Chopper crash renews 9/11 worry about rogue aircraft in NYC

Helicopter Crash Manhattan_1560371905186

Law enforcement personnel work on the roof of the AXA Equitable building, center, Tuesday, June 11, 2019 in New York. A helicopter crashed Monday on the roof of the rain-shrouded Manhattan skyscraper, killing the pilot, Tim McCormack, of Clinton Corners, N.Y. (AP Photo/Mark Lennihan)

NEW YORK (AP) — This week’s accidental crash of a helicopter on the roof of a Manhattan skyscraper has raised security concerns because of the ease with which the chopper ventured into one of the nation’s most tightly restricted airspaces.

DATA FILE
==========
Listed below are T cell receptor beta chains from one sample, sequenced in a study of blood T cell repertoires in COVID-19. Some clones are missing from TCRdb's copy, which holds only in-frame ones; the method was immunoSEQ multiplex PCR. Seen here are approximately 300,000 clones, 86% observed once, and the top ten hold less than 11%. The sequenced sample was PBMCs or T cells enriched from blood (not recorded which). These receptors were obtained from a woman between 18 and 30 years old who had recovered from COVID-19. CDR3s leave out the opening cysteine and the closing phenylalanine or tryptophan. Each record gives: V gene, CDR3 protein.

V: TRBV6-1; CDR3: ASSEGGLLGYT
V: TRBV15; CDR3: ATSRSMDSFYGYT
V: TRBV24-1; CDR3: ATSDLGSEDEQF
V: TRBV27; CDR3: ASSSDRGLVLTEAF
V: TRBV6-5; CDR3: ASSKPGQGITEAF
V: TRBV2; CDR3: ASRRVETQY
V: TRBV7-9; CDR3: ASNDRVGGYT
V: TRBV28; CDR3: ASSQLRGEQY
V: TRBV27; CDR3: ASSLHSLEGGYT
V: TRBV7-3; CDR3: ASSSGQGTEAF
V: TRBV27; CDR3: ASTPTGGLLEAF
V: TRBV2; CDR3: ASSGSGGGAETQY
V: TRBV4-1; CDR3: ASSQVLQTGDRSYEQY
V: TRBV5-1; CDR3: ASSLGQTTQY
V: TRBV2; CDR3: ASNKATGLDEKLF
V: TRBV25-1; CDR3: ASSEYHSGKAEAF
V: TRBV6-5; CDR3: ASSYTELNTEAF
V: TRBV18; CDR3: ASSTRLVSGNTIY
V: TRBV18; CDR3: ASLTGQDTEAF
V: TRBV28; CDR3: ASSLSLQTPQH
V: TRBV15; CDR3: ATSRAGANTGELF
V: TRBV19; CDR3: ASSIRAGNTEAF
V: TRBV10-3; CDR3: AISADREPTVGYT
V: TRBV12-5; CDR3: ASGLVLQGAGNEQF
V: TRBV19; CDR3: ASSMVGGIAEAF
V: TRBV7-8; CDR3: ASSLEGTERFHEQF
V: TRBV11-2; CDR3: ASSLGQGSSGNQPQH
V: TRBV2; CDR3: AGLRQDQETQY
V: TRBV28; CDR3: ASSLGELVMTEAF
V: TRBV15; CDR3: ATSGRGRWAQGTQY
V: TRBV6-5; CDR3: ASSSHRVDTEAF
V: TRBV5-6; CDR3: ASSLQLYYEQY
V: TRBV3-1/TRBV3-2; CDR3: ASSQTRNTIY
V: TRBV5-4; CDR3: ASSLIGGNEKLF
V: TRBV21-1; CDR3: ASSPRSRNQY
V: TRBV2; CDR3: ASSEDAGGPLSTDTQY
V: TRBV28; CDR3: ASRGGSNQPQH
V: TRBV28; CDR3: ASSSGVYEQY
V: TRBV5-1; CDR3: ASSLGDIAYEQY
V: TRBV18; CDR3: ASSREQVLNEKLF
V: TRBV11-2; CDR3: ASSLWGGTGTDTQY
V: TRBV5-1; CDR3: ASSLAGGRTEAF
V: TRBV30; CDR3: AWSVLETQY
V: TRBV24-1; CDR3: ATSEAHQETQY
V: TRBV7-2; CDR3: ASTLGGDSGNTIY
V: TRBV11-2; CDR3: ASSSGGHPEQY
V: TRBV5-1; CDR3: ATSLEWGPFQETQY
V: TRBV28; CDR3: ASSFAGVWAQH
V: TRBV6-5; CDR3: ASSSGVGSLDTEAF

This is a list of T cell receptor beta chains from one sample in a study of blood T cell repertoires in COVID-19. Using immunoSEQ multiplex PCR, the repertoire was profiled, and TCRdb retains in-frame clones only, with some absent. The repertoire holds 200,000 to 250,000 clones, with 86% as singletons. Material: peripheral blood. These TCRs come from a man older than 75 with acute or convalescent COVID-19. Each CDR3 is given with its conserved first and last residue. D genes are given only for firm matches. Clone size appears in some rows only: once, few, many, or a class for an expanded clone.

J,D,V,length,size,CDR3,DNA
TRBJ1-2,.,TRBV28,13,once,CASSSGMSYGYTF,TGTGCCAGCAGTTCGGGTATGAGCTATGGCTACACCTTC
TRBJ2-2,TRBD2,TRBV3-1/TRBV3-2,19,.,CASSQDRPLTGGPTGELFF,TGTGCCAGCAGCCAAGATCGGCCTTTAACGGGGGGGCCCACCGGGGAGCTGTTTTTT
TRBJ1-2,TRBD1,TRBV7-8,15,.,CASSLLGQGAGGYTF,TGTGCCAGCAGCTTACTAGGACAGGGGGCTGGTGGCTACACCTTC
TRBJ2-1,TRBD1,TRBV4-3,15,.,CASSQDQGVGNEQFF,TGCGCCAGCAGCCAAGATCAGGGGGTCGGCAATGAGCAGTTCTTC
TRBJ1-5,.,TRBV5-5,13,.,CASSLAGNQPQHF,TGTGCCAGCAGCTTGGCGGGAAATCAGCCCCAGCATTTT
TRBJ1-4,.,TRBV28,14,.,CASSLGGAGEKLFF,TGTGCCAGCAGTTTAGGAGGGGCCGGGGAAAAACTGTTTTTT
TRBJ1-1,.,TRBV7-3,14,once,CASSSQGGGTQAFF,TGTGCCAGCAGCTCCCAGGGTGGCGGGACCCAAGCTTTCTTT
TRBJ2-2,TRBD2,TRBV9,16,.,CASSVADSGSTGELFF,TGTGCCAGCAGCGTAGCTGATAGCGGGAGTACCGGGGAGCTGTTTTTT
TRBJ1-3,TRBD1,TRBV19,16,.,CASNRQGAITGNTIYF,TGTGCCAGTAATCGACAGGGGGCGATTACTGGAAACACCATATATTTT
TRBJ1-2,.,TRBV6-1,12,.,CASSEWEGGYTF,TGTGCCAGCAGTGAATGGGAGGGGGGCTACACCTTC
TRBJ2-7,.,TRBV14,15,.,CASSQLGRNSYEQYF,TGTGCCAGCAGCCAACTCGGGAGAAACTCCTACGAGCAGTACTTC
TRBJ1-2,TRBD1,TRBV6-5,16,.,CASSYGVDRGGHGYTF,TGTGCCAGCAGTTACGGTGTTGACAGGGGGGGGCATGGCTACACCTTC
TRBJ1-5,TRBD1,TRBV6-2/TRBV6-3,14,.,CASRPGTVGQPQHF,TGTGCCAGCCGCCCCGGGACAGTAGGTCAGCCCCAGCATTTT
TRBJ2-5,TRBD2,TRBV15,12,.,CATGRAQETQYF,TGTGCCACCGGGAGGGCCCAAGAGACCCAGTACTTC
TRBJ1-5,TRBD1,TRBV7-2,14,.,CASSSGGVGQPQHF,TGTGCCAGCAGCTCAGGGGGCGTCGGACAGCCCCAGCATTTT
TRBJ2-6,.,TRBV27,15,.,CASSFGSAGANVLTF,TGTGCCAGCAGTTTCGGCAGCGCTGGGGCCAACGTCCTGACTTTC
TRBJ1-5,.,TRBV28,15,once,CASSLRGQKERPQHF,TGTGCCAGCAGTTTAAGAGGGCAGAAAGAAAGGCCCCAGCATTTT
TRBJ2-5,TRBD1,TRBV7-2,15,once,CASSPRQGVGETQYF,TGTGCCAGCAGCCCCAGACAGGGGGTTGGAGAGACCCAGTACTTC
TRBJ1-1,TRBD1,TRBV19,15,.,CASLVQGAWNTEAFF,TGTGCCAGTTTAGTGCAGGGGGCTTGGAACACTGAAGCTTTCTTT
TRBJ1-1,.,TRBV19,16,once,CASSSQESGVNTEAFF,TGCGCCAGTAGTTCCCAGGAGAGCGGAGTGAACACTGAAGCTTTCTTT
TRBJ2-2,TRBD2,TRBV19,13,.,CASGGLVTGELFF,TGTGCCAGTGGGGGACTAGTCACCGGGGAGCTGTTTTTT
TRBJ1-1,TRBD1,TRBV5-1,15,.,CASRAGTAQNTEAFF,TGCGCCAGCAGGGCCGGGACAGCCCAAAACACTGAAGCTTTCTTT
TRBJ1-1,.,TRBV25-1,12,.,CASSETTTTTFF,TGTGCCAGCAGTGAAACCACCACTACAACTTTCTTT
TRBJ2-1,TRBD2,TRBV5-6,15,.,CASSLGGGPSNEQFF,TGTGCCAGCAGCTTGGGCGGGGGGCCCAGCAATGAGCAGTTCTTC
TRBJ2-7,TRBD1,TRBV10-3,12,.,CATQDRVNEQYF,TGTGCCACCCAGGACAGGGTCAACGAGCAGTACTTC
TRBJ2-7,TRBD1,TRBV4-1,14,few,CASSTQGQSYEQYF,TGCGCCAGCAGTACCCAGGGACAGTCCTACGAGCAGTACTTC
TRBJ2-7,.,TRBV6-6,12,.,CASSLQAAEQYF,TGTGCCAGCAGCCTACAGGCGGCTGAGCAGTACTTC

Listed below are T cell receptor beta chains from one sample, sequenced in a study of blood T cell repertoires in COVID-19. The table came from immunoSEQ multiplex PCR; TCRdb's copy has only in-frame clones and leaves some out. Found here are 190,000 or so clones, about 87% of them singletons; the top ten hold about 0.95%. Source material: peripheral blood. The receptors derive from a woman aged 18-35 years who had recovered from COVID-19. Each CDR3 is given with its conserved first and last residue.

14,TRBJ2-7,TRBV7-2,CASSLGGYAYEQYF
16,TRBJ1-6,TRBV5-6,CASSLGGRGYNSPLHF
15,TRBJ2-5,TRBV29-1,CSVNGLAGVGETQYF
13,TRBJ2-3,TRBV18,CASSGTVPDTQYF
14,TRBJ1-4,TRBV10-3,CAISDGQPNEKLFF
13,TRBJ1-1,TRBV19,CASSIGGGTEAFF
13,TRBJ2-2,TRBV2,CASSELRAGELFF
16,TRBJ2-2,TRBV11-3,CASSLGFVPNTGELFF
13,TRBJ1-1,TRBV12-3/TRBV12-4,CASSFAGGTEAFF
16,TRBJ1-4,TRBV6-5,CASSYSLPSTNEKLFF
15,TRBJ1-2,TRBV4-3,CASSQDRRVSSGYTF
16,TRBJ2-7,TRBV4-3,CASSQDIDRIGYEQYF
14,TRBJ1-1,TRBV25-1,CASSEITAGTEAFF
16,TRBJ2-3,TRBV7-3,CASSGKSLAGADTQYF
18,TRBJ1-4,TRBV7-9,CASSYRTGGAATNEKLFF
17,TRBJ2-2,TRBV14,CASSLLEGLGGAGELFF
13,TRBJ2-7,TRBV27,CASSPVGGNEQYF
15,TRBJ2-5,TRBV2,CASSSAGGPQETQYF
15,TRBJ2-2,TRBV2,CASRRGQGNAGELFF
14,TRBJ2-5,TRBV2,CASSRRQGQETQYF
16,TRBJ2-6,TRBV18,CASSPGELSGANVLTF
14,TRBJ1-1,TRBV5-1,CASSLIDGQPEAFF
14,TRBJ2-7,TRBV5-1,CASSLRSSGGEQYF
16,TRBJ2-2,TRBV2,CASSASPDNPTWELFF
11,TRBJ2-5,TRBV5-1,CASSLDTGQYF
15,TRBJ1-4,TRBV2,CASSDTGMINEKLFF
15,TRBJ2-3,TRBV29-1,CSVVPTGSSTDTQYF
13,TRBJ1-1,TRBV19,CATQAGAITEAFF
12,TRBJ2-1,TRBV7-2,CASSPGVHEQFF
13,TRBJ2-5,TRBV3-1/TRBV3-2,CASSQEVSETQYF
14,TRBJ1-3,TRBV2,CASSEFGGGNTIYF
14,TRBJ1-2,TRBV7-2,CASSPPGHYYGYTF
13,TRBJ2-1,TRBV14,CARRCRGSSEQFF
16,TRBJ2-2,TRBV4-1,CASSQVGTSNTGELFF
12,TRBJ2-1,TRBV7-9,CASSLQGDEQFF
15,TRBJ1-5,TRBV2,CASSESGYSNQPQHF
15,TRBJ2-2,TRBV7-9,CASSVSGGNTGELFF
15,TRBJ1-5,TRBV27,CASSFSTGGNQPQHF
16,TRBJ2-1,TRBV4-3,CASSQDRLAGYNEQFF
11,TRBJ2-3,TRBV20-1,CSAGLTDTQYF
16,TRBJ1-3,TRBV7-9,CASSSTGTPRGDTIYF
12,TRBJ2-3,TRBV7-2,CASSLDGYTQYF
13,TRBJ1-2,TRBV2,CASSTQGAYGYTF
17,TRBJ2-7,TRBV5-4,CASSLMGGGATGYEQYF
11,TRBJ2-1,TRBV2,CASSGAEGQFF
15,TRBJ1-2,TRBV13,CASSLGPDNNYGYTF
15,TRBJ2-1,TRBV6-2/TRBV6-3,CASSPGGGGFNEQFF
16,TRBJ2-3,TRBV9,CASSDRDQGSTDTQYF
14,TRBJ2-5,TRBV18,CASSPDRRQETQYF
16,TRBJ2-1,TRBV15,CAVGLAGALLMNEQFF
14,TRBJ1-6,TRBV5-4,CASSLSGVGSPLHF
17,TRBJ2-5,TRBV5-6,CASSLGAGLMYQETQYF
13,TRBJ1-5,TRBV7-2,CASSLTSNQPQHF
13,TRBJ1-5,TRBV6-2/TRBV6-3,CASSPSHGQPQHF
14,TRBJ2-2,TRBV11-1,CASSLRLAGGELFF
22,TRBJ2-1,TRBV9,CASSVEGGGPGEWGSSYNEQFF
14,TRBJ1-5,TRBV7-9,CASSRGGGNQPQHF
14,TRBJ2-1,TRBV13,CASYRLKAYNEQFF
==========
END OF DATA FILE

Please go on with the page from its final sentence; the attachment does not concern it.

Some of the questions being posed are the same ones that bedeviled authorities after 9/11 nearly two decades ago: Are they able to react quickly enough to a rogue aircraft? And is shooting one down really feasible over a densely populated city?

The answers from experts are not so reassuring.

Former Army Special Forces officer Steven Bucci says the post-9/11 system of no-fly zones that he helped design has proved very effective, but there is little to stop a helicopter pilot with bad intent from slamming into a Manhattan building.

Copyright 2019 Nexstar Broadcasting, Inc. All rights reserved. This material may not be published, broadcast, rewritten, or redistributed.

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